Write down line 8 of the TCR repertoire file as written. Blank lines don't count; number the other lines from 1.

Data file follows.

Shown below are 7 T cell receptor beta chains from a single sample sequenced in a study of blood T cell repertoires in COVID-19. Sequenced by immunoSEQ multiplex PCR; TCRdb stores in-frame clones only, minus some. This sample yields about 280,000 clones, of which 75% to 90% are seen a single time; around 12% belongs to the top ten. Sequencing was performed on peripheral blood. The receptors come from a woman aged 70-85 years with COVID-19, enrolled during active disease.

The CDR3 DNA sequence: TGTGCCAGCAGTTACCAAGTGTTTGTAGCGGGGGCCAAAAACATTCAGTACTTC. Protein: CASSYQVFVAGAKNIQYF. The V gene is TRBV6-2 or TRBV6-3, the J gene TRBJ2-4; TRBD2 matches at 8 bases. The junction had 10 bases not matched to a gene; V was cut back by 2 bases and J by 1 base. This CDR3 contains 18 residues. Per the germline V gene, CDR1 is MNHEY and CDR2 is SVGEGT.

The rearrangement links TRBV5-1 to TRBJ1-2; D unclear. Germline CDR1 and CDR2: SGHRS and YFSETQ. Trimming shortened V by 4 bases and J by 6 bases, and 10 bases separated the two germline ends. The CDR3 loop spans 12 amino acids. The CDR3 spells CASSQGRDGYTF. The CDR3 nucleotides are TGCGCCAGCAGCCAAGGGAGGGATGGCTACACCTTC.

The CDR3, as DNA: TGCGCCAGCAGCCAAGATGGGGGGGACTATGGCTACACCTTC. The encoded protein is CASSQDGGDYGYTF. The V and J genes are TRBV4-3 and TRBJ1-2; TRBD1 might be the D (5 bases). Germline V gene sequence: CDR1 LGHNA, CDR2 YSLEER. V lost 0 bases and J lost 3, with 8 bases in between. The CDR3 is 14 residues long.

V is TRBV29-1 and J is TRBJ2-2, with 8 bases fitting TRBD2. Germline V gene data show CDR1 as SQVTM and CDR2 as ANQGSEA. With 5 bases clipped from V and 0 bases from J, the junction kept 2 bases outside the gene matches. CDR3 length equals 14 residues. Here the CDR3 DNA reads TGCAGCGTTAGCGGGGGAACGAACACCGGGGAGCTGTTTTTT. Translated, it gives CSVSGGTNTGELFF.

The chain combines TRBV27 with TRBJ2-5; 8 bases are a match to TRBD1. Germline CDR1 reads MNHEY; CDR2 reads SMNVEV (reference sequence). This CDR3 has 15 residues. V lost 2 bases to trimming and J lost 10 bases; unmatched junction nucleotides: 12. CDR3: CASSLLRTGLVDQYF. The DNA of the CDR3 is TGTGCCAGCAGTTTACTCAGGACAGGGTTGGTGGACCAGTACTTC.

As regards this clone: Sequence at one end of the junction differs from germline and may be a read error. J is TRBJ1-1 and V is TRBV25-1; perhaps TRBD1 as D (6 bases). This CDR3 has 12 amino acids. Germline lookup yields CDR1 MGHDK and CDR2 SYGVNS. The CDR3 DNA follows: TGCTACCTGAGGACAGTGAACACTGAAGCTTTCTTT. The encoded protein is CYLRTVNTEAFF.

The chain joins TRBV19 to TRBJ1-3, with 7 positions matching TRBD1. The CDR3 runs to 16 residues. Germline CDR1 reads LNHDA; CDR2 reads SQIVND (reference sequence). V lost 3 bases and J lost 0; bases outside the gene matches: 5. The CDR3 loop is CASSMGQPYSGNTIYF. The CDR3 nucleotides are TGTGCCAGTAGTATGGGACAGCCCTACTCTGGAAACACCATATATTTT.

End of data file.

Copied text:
The chain joins TRBV19 to TRBJ1-3, with 7 positions matching TRBD1. The CDR3 runs to 16 residues. Germline CDR1 reads LNHDA; CDR2 reads SQIVND (reference sequence). V lost 3 bases and J lost 0; bases outside the gene matches: 5. The CDR3 loop is CASSMGQPYSGNTIYF. The CDR3 nucleotides are TGTGCCAGTAGTATGGGACAGCCCTACTCTGGAAACACCATATATTTT.